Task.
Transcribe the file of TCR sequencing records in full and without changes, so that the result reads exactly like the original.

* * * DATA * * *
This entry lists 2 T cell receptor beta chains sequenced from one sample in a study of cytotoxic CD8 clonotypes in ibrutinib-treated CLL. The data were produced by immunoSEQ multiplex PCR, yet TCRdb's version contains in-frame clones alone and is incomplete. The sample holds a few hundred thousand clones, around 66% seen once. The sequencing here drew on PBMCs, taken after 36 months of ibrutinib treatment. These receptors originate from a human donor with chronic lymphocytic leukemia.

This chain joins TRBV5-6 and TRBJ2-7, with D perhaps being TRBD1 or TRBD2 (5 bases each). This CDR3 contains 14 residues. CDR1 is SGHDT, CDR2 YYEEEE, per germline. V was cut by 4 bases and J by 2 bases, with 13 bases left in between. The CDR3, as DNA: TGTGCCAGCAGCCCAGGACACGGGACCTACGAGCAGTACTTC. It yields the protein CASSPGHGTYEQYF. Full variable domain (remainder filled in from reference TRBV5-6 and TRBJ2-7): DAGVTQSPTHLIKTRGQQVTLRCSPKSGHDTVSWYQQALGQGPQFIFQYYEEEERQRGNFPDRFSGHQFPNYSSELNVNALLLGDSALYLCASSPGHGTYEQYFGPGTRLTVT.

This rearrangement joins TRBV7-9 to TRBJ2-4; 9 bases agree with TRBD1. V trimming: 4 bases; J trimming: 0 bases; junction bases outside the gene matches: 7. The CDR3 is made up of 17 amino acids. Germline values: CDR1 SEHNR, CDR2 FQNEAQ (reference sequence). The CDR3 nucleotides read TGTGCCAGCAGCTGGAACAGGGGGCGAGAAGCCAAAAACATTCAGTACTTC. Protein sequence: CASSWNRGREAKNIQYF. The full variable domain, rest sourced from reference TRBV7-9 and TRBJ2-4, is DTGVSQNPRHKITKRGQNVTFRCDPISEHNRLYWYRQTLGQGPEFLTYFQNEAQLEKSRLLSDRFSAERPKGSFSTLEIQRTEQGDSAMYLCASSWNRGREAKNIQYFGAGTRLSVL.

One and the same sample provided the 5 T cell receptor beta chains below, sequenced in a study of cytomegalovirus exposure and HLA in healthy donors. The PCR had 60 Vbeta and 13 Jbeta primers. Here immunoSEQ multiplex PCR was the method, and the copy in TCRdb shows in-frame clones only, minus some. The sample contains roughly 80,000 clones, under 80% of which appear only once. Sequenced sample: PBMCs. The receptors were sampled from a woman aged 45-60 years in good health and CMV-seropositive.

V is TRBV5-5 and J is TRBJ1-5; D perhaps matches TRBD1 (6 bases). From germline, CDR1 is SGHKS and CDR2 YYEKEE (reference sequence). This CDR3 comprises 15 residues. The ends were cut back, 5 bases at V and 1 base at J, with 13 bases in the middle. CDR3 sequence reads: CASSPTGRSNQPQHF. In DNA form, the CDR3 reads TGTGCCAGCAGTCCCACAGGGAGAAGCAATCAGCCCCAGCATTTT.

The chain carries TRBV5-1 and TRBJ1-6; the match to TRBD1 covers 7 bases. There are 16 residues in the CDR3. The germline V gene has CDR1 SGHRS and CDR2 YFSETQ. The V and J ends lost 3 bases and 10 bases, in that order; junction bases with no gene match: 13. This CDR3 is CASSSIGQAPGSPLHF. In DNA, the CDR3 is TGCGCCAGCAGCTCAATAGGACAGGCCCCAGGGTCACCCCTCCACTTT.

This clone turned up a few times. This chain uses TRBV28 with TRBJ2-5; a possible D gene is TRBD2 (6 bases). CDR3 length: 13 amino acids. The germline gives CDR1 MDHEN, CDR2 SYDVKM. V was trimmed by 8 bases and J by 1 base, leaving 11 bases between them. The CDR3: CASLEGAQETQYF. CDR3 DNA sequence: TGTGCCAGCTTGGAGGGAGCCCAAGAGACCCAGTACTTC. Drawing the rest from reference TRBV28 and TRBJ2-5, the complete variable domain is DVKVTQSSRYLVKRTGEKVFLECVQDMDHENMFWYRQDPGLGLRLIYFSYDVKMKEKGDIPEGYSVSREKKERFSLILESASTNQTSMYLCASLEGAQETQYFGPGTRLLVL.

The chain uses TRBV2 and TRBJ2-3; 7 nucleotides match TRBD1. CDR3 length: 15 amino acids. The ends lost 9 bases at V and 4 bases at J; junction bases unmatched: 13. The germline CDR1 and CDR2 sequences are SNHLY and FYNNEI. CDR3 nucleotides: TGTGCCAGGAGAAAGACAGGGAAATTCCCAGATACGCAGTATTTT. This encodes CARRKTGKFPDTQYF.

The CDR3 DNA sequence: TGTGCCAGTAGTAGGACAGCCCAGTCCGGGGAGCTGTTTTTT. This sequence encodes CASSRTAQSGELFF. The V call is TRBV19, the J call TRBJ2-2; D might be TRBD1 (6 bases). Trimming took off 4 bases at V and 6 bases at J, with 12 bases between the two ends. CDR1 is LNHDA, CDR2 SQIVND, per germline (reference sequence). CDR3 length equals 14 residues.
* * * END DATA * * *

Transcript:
This entry lists 2 T cell receptor beta chains sequenced from one sample in a study of cytotoxic CD8 clonotypes in ibrutinib-treated CLL. The data were produced by immunoSEQ multiplex PCR, yet TCRdb's version contains in-frame clones alone and is incomplete. The sample holds a few hundred thousand clones, around 66% seen once. The sequencing here drew on PBMCs, taken after 36 months of ibrutinib treatment. These receptors originate from a human donor with chronic lymphocytic leukemia.

This chain joins TRBV5-6 and TRBJ2-7, with D perhaps being TRBD1 or TRBD2 (5 bases each). This CDR3 contains 14 residues. CDR1 is SGHDT, CDR2 YYEEEE, per germline. V was cut by 4 bases and J by 2 bases, with 13 bases left in between. The CDR3, as DNA: TGTGCCAGCAGCCCAGGACACGGGACCTACGAGCAGTACTTC. It yields the protein CASSPGHGTYEQYF. Full variable domain (remainder filled in from reference TRBV5-6 and TRBJ2-7): DAGVTQSPTHLIKTRGQQVTLRCSPKSGHDTVSWYQQALGQGPQFIFQYYEEEERQRGNFPDRFSGHQFPNYSSELNVNALLLGDSALYLCASSPGHGTYEQYFGPGTRLTVT.

This rearrangement joins TRBV7-9 to TRBJ2-4; 9 bases agree with TRBD1. V trimming: 4 bases; J trimming: 0 bases; junction bases outside the gene matches: 7. The CDR3 is made up of 17 amino acids. Germline values: CDR1 SEHNR, CDR2 FQNEAQ (reference sequence). The CDR3 nucleotides read TGTGCCAGCAGCTGGAACAGGGGGCGAGAAGCCAAAAACATTCAGTACTTC. Protein sequence: CASSWNRGREAKNIQYF. The full variable domain, rest sourced from reference TRBV7-9 and TRBJ2-4, is DTGVSQNPRHKITKRGQNVTFRCDPISEHNRLYWYRQTLGQGPEFLTYFQNEAQLEKSRLLSDRFSAERPKGSFSTLEIQRTEQGDSAMYLCASSWNRGREAKNIQYFGAGTRLSVL.

One and the same sample provided the 5 T cell receptor beta chains below, sequenced in a study of cytomegalovirus exposure and HLA in healthy donors. The PCR had 60 Vbeta and 13 Jbeta primers. Here immunoSEQ multiplex PCR was the method, and the copy in TCRdb shows in-frame clones only, minus some. The sample contains roughly 80,000 clones, under 80% of which appear only once. Sequenced sample: PBMCs. The receptors were sampled from a woman aged 45-60 years in good health and CMV-seropositive.

V is TRBV5-5 and J is TRBJ1-5; D perhaps matches TRBD1 (6 bases). From germline, CDR1 is SGHKS and CDR2 YYEKEE (reference sequence). This CDR3 comprises 15 residues. The ends were cut back, 5 bases at V and 1 base at J, with 13 bases in the middle. CDR3 sequence reads: CASSPTGRSNQPQHF. In DNA form, the CDR3 reads TGTGCCAGCAGTCCCACAGGGAGAAGCAATCAGCCCCAGCATTTT.

The chain carries TRBV5-1 and TRBJ1-6; the match to TRBD1 covers 7 bases. There are 16 residues in the CDR3. The germline V gene has CDR1 SGHRS and CDR2 YFSETQ. The V and J ends lost 3 bases and 10 bases, in that order; junction bases with no gene match: 13. This CDR3 is CASSSIGQAPGSPLHF. In DNA, the CDR3 is TGCGCCAGCAGCTCAATAGGACAGGCCCCAGGGTCACCCCTCCACTTT.

This clone turned up a few times. This chain uses TRBV28 with TRBJ2-5; a possible D gene is TRBD2 (6 bases). CDR3 length: 13 amino acids. The germline gives CDR1 MDHEN, CDR2 SYDVKM. V was trimmed by 8 bases and J by 1 base, leaving 11 bases between them. The CDR3: CASLEGAQETQYF. CDR3 DNA sequence: TGTGCCAGCTTGGAGGGAGCCCAAGAGACCCAGTACTTC. Drawing the rest from reference TRBV28 and TRBJ2-5, the complete variable domain is DVKVTQSSRYLVKRTGEKVFLECVQDMDHENMFWYRQDPGLGLRLIYFSYDVKMKEKGDIPEGYSVSREKKERFSLILESASTNQTSMYLCASLEGAQETQYFGPGTRLLVL.

The chain uses TRBV2 and TRBJ2-3; 7 nucleotides match TRBD1. CDR3 length: 15 amino acids. The ends lost 9 bases at V and 4 bases at J; junction bases unmatched: 13. The germline CDR1 and CDR2 sequences are SNHLY and FYNNEI. CDR3 nucleotides: TGTGCCAGGAGAAAGACAGGGAAATTCCCAGATACGCAGTATTTT. This encodes CARRKTGKFPDTQYF.

The CDR3 DNA sequence: TGTGCCAGTAGTAGGACAGCCCAGTCCGGGGAGCTGTTTTTT. This sequence encodes CASSRTAQSGELFF. The V call is TRBV19, the J call TRBJ2-2; D might be TRBD1 (6 bases). Trimming took off 4 bases at V and 6 bases at J, with 12 bases between the two ends. CDR1 is LNHDA, CDR2 SQIVND, per germline (reference sequence). CDR3 length equals 14 residues.